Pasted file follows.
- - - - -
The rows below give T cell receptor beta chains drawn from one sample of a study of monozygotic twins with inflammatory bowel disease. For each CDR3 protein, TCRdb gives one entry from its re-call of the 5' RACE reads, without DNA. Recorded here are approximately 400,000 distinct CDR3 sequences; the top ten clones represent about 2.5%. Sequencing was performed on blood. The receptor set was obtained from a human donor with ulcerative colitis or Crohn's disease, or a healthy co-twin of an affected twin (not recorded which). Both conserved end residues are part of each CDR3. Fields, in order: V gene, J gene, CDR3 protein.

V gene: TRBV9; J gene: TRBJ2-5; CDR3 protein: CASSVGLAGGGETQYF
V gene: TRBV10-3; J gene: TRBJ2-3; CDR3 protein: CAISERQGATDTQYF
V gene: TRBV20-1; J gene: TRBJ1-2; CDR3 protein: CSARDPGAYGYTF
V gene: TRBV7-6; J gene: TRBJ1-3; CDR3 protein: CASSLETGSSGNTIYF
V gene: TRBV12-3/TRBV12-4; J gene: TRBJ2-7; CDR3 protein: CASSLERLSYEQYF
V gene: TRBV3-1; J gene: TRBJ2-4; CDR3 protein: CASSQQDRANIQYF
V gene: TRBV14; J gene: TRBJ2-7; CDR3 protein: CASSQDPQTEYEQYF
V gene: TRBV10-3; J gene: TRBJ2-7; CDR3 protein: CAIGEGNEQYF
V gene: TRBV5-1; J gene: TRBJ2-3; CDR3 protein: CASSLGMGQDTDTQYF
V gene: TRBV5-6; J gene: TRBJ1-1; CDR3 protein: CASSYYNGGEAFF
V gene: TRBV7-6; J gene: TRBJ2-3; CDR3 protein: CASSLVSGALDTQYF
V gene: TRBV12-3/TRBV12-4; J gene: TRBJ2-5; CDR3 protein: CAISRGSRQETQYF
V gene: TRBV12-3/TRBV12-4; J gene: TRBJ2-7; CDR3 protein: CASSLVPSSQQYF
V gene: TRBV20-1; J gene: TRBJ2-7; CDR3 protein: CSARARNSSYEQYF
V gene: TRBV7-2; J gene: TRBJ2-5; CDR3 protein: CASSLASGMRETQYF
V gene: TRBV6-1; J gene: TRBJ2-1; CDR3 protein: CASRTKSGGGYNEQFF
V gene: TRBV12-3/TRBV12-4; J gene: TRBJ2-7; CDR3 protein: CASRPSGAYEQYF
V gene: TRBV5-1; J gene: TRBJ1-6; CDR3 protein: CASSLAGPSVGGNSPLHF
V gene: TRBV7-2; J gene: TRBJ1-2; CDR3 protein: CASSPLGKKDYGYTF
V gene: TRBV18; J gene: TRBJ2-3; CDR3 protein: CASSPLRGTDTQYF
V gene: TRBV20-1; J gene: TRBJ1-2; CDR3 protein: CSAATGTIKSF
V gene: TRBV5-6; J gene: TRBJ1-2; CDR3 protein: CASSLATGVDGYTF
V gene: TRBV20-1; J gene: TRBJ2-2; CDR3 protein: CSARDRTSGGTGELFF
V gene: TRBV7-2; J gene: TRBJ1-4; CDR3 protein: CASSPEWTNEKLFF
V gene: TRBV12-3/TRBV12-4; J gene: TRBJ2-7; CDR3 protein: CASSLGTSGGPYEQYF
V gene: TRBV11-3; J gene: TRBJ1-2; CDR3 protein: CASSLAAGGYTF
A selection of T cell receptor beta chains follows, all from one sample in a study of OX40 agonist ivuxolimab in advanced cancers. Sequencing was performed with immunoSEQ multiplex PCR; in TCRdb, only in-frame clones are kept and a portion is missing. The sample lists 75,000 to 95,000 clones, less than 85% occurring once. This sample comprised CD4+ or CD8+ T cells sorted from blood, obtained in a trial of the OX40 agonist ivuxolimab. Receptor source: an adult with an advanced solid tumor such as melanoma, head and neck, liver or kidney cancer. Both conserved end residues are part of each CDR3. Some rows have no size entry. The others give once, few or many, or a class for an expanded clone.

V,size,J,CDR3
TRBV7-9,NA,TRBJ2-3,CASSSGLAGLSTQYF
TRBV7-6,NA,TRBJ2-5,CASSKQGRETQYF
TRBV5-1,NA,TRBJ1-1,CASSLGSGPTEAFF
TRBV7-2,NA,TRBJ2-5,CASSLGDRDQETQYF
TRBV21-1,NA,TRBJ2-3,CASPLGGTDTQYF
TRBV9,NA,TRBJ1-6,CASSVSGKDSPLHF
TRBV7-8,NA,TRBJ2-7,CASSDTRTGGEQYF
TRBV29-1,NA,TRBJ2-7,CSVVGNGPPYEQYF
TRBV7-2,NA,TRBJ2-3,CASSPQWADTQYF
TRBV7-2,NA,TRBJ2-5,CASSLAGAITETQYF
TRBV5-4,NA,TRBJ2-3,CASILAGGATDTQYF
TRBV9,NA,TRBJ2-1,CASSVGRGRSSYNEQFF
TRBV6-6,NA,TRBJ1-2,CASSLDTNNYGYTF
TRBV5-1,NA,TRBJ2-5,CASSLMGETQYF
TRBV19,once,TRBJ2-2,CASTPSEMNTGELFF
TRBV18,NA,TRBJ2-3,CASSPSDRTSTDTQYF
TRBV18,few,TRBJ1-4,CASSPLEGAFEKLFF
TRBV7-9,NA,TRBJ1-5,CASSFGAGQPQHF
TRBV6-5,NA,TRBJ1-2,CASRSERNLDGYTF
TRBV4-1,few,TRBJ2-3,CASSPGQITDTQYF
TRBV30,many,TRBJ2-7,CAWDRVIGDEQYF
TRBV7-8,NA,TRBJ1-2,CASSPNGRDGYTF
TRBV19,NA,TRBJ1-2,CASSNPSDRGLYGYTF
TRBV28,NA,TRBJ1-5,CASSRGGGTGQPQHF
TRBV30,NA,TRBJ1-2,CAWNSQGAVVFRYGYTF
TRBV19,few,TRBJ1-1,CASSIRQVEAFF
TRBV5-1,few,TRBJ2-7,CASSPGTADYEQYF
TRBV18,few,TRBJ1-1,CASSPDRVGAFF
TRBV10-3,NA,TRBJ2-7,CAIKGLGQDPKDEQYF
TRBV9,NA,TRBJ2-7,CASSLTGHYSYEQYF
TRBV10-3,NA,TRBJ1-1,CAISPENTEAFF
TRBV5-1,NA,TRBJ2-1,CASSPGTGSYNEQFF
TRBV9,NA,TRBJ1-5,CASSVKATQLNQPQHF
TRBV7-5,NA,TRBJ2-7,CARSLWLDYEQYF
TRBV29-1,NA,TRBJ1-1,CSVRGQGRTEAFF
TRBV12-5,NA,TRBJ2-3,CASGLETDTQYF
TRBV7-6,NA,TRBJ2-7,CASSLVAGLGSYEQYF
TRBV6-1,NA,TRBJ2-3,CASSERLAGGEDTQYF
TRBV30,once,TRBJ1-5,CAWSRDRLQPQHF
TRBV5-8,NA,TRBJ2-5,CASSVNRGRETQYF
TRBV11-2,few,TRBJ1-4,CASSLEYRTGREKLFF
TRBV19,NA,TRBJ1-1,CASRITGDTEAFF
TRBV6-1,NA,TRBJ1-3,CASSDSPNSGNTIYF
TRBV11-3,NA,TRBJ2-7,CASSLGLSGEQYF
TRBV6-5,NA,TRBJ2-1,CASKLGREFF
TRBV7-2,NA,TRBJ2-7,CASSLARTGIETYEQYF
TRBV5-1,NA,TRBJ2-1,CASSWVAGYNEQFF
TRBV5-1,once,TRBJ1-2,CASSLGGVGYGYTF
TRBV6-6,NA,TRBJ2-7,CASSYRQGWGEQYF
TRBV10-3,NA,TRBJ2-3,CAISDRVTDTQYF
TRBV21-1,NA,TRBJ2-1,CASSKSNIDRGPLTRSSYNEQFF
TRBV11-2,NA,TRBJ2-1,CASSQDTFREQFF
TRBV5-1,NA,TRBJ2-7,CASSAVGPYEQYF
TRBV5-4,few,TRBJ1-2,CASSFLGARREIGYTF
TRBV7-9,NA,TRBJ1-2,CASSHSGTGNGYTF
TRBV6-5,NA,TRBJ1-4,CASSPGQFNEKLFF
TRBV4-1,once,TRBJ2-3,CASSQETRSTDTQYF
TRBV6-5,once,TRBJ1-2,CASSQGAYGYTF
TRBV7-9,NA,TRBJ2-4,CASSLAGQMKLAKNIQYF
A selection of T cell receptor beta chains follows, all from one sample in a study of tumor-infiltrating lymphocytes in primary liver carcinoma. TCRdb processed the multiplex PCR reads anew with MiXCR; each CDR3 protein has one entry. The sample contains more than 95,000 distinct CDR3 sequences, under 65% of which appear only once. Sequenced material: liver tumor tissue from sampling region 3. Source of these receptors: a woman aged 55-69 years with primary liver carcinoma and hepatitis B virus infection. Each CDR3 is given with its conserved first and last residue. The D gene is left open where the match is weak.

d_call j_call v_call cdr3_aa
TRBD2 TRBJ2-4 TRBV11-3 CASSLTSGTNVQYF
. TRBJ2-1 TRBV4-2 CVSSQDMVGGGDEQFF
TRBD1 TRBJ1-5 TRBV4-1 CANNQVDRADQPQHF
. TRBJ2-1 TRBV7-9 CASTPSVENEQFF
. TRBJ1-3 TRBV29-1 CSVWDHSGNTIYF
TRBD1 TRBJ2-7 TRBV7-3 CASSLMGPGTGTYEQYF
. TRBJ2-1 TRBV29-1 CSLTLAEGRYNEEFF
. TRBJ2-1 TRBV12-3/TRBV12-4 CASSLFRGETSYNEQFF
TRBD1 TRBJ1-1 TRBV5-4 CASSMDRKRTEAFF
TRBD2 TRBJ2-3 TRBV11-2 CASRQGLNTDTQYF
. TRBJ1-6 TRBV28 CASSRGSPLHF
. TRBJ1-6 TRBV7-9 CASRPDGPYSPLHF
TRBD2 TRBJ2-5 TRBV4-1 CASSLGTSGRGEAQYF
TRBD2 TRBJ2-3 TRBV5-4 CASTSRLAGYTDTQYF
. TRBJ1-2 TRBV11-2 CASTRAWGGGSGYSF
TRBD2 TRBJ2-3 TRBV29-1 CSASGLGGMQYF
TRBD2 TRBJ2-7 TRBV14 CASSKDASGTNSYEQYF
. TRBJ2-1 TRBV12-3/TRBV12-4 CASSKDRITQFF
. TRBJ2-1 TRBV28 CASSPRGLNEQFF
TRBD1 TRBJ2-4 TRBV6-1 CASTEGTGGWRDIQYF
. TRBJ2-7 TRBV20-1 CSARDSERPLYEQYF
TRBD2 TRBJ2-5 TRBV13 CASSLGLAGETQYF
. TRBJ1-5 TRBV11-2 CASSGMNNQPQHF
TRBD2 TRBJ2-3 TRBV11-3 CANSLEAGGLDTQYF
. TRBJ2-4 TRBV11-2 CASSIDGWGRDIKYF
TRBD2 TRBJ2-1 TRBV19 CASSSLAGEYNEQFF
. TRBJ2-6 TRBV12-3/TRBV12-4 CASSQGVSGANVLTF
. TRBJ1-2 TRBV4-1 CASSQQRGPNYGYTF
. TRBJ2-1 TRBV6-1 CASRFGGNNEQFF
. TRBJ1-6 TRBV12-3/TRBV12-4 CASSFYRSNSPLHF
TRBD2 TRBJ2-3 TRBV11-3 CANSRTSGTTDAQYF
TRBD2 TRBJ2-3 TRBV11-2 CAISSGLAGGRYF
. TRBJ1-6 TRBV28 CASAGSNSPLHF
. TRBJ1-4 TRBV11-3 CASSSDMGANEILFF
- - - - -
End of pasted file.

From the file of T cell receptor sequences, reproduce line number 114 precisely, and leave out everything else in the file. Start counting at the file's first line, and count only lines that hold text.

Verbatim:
TRBD2 TRBJ2-3 TRBV11-3 CANSLEAGGLDTQYF